Thursday, May 24, 2007

Text Messaging revealed

If you have a teenager, a pre-teen, or even an elementary schooler, you need to educate yourself about text messaging. This relatively new phenomena has turned into a frenzy, and cellular service providers are raking in money hand over fist.

For the completely clueless parent, check out this Wikipedia article.

You really need to know about text messaging if you have not already built it into your plan. Even if you didn't ask for it, it is always enabled by default, every phone can utilize it, and you get charged for it whether you sent it or received it. Although most providers do (and I feel it is their legal obligation to) allow you to disable this feature from your plan, your kid probably isn't going to like that idea. Unlimited text messaging isn't cheap, it will run you around $10-$30 on top of your regular plan. If you can't say no to your kid, or use text messaging yourself on a family plan, this is a safer option than a message bundled plan that charges you the regular rate after 500, 1,000, 5,000, or however many texts the plan includes.

And yes, it is possible for a teenager to transmit 5,000 messages in a month. Both incoming and outgoing messages - yep, you pay for them and they come out of your bundle. A few friends texting back and forth on a daily basis can really rack up out of control charges. And the phone companies love it. The messages are short, pointless, and expensive. And when texting between 2 phones on the same provider? Yep, that company gets twice the buck for one message.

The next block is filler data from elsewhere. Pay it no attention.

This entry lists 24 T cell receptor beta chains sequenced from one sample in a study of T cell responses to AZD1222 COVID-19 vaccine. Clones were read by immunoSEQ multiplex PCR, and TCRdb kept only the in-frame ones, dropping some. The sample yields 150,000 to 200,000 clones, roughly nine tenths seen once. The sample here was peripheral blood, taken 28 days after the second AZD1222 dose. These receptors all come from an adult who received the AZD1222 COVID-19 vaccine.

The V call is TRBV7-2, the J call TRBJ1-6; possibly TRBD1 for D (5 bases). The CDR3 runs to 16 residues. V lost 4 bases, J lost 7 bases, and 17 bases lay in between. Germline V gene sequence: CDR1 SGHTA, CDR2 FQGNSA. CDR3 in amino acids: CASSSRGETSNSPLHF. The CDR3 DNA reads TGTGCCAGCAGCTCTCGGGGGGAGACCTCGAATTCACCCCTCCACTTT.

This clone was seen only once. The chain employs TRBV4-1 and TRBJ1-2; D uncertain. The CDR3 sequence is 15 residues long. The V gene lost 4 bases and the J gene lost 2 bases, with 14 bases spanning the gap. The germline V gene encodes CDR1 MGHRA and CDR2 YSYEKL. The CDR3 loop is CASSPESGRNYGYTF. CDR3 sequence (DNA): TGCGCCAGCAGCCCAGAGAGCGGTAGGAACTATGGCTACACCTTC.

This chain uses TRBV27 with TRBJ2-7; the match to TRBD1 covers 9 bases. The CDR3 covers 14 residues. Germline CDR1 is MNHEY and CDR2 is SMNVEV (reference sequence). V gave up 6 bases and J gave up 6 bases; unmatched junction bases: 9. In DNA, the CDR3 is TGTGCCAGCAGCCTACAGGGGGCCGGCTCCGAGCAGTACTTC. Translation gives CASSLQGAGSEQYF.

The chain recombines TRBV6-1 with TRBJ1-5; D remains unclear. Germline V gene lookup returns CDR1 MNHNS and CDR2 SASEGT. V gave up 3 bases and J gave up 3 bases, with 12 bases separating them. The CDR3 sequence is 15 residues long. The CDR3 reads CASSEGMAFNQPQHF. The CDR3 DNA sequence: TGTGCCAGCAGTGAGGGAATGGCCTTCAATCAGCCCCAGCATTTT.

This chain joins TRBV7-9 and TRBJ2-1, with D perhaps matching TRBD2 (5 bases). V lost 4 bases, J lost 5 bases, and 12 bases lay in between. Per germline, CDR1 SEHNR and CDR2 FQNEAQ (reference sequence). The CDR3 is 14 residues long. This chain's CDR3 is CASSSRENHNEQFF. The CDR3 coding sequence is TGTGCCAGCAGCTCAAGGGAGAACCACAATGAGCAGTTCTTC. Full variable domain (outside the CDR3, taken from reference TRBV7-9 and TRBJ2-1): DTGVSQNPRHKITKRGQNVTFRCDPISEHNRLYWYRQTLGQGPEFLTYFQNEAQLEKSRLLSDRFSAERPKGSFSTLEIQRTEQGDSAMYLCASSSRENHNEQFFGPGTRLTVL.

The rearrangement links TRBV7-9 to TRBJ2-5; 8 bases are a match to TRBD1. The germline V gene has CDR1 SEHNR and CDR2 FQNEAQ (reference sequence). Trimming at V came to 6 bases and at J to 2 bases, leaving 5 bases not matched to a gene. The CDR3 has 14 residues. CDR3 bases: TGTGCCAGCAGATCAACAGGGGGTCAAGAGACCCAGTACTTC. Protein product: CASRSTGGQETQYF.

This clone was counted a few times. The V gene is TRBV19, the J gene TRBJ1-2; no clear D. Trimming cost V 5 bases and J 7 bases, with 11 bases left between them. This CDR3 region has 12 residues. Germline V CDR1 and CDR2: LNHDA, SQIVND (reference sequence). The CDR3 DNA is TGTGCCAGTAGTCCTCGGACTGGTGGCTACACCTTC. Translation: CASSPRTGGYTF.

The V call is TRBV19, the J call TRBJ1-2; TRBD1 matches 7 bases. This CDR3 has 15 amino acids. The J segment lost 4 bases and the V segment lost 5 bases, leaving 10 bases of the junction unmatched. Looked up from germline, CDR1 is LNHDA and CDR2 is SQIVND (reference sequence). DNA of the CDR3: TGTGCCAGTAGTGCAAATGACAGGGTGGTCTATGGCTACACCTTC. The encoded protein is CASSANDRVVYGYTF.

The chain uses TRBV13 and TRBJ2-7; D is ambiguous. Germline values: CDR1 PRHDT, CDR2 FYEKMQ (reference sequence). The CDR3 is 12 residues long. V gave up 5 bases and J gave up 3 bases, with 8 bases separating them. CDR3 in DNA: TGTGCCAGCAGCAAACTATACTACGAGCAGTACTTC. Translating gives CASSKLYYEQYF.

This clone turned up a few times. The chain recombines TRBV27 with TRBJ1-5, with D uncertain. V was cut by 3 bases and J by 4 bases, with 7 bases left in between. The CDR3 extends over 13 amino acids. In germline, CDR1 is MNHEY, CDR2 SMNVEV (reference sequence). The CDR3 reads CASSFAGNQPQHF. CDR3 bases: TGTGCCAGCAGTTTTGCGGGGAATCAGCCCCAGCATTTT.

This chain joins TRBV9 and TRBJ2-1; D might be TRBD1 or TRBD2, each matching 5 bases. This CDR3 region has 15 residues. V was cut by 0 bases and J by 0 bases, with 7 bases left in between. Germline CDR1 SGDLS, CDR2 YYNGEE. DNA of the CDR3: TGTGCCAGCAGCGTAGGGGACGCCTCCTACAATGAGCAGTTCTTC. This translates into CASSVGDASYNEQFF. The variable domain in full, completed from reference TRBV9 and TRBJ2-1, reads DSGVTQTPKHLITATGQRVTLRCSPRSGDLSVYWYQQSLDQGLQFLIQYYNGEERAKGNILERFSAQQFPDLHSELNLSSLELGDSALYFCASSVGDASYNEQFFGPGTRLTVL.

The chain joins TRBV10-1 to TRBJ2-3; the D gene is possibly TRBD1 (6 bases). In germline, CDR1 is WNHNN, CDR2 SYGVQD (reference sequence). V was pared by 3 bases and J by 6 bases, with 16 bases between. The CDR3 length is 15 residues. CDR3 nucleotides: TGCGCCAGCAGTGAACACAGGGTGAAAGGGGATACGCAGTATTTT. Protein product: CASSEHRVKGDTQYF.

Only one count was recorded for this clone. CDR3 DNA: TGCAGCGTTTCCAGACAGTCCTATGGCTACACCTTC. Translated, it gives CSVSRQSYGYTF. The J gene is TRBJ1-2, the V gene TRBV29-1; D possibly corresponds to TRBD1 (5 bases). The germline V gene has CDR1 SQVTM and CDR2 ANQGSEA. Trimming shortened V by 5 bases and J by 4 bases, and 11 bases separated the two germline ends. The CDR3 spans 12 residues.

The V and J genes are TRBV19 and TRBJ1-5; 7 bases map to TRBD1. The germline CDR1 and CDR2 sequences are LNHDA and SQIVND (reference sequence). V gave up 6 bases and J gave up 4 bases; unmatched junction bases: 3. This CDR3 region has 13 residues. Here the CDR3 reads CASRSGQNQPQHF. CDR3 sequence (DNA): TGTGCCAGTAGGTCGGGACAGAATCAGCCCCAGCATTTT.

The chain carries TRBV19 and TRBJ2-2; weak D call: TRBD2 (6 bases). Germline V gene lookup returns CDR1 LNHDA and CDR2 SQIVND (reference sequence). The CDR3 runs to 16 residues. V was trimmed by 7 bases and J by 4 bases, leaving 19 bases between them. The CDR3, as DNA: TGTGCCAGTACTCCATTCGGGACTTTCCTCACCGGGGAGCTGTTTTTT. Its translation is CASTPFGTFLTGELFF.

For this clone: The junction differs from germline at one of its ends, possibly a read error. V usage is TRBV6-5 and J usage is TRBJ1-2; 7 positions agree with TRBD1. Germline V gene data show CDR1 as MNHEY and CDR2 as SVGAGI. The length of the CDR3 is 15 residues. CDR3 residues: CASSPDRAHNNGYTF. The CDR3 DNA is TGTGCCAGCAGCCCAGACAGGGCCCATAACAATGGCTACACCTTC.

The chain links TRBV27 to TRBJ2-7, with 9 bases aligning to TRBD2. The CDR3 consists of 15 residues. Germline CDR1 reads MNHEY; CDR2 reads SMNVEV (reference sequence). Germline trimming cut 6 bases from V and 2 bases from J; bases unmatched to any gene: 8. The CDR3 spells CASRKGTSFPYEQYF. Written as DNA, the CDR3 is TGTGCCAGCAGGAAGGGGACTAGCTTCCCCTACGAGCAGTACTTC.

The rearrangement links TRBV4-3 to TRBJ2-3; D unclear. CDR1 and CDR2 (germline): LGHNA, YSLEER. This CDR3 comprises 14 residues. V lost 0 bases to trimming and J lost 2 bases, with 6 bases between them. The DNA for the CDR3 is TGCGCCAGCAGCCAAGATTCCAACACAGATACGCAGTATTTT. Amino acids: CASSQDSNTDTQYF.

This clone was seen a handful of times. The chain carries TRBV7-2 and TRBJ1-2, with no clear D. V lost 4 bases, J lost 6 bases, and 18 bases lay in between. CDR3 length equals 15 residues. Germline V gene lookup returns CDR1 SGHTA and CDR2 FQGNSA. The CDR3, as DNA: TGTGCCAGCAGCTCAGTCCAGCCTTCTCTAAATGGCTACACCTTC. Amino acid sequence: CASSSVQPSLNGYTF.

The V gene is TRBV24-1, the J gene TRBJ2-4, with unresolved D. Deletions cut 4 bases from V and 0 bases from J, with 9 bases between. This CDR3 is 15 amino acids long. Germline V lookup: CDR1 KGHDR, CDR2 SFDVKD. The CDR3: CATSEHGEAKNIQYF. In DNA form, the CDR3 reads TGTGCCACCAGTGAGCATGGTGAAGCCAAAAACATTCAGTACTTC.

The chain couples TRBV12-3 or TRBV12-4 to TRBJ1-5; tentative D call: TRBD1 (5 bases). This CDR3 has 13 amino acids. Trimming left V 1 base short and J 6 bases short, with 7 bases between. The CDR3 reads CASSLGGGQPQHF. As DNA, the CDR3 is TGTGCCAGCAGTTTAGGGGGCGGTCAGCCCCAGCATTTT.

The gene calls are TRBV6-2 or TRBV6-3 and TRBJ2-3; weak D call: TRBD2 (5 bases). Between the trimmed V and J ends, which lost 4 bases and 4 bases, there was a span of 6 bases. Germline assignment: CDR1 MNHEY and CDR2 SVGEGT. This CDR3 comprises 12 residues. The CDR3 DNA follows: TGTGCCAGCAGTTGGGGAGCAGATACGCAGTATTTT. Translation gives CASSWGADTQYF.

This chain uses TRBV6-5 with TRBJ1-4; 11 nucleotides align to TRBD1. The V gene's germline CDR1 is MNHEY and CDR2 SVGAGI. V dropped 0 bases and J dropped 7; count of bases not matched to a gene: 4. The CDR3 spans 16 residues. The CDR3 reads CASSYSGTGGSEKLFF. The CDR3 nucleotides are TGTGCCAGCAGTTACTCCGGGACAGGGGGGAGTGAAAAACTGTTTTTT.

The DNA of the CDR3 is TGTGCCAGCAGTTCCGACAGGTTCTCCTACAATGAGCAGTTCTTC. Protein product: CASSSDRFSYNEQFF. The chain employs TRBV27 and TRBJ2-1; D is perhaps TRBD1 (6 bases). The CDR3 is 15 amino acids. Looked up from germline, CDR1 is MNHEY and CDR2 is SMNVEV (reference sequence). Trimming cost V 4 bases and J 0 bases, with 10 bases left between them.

It's become a nickel-and-dime cash-cow for the providers. Just about everyone gets a text message they never asked for, usually from a wrong number or sometimes from spam. No one seems to be complaining, possibly because no one scrutinizes their bills like they should, and even then it isn't work spending 30 minutes on the phone with customer service trying to get a dollar credit. The result is over their millions of customers, providers are raking in millions in accidental and unsolicited messages.

Each message costs 15 cents, if not included in a plan. Any message above your bundle is charged 15 cents also. The only way to avoid this is the unlimited plan (but always check the find print to make sure 'unlimited' really means unlimited). Either way, you'll be happy to know that you're still getting ripped off no matter what. That's because texts are hugely marked up compared to other identical data, and separate from the regular data plan you would have to pay extra for also. Why? Because it's profitable of course. Imagine if your electric company decided to start charging you 5 times for electricity you use for your computer over any other appliance. See the problem?

You might be interested to know that texting also involves its own acronym language. You might need a Chat Translator to figure it all out. Unfortunately, reports are coming in from teachers that this new 'shorthand' is affecting their utilization of proper language.

Educators are taking notice. You need to take notice, because whether its a $500 unexpected phone bill or a teen who turns in an essay titled "Grg Wshngtn i thk hs gr8", a nice chunk of money is coming out of your pocket and into a utility bill.

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